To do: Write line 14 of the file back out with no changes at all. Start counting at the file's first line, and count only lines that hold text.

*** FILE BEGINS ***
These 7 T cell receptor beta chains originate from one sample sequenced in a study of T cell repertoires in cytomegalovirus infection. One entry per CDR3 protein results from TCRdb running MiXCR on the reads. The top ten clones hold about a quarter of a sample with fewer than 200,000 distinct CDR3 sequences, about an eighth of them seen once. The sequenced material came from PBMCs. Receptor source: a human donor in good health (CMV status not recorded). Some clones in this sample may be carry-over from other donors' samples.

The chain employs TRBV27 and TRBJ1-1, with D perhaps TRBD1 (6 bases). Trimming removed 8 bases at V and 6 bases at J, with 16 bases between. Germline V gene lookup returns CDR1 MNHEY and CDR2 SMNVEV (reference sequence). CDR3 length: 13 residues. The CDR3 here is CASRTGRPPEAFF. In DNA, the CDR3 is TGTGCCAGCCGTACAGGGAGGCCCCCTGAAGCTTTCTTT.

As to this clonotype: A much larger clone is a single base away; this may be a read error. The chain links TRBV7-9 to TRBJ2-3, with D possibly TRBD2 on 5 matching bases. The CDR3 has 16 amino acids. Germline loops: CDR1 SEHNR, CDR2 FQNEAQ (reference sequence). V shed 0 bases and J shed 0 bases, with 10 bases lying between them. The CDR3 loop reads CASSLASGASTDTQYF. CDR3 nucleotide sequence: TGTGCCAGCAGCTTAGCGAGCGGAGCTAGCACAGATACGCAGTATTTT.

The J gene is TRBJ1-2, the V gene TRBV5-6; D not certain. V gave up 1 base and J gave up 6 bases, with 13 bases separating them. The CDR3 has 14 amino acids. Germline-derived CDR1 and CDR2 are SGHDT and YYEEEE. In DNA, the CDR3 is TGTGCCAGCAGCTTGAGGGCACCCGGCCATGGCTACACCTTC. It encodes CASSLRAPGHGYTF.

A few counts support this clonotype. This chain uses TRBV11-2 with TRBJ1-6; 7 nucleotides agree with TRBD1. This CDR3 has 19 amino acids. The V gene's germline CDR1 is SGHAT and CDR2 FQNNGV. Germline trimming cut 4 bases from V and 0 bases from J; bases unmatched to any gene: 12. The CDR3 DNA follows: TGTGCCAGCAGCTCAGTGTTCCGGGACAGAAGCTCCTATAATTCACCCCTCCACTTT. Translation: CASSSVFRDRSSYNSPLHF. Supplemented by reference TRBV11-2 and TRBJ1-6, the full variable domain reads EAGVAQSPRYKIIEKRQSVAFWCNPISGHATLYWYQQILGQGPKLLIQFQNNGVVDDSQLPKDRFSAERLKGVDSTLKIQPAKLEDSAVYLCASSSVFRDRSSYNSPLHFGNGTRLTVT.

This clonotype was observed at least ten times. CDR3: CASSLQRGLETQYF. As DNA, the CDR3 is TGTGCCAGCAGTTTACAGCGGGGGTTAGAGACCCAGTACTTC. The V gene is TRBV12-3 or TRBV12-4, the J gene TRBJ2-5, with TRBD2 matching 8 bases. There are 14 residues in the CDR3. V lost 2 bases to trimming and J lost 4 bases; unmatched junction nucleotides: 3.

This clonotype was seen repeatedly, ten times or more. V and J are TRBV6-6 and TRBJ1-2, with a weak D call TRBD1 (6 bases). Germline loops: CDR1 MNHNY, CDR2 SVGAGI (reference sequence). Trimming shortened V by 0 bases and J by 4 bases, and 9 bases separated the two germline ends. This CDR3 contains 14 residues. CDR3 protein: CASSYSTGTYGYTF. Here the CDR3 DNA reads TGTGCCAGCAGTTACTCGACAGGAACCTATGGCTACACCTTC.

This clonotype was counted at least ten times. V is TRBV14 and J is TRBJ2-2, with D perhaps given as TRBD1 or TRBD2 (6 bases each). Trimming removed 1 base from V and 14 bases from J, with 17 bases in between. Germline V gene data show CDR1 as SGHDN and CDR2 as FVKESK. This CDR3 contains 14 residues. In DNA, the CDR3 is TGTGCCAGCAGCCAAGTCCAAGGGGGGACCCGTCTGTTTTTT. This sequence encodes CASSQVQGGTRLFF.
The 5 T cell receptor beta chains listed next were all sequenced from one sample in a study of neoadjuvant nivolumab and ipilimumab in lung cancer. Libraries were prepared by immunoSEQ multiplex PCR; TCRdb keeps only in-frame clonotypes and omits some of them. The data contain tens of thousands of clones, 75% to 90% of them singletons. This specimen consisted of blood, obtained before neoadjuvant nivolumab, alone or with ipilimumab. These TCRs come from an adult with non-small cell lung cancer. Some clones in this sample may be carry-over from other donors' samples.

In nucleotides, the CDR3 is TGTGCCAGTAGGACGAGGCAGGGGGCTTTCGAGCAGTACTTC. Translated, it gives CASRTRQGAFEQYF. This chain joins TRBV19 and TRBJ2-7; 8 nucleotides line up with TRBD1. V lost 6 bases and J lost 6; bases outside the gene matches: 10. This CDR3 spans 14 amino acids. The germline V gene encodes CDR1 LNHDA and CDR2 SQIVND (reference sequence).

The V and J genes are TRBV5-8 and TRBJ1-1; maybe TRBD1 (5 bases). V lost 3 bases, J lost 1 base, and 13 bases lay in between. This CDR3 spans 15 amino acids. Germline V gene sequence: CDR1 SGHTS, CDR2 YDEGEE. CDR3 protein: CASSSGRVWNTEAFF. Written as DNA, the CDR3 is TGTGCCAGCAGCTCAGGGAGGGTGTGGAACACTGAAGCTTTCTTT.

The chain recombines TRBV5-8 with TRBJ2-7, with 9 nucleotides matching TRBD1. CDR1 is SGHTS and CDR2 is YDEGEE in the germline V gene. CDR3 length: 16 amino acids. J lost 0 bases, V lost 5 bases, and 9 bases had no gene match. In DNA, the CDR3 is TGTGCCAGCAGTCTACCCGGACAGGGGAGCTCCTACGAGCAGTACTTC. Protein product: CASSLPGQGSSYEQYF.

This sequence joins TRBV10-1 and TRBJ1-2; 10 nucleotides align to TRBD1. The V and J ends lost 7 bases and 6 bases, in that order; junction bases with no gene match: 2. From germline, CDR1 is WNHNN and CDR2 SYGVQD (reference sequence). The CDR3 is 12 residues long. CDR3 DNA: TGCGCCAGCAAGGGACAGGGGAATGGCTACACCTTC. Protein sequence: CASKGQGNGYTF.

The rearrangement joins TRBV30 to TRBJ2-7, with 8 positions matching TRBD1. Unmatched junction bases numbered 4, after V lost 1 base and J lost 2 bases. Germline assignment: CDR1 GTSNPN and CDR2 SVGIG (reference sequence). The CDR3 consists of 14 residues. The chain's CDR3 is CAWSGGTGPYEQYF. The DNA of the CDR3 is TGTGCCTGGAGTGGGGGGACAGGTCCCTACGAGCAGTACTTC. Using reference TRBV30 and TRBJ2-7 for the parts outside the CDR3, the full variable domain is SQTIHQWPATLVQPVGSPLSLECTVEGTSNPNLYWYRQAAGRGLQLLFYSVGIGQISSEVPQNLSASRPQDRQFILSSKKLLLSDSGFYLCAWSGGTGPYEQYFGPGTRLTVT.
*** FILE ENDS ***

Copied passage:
The rearrangement joins TRBV30 to TRBJ2-7, with 8 positions matching TRBD1. Unmatched junction bases numbered 4, after V lost 1 base and J lost 2 bases. Germline assignment: CDR1 GTSNPN and CDR2 SVGIG (reference sequence). The CDR3 consists of 14 residues. The chain's CDR3 is CAWSGGTGPYEQYF. The DNA of the CDR3 is TGTGCCTGGAGTGGGGGGACAGGTCCCTACGAGCAGTACTTC. Using reference TRBV30 and TRBJ2-7 for the parts outside the CDR3, the full variable domain is SQTIHQWPATLVQPVGSPLSLECTVEGTSNPNLYWYRQAAGRGLQLLFYSVGIGQISSEVPQNLSASRPQDRQFILSSKKLLLSDSGFYLCAWSGGTGPYEQYFGPGTRLTVT.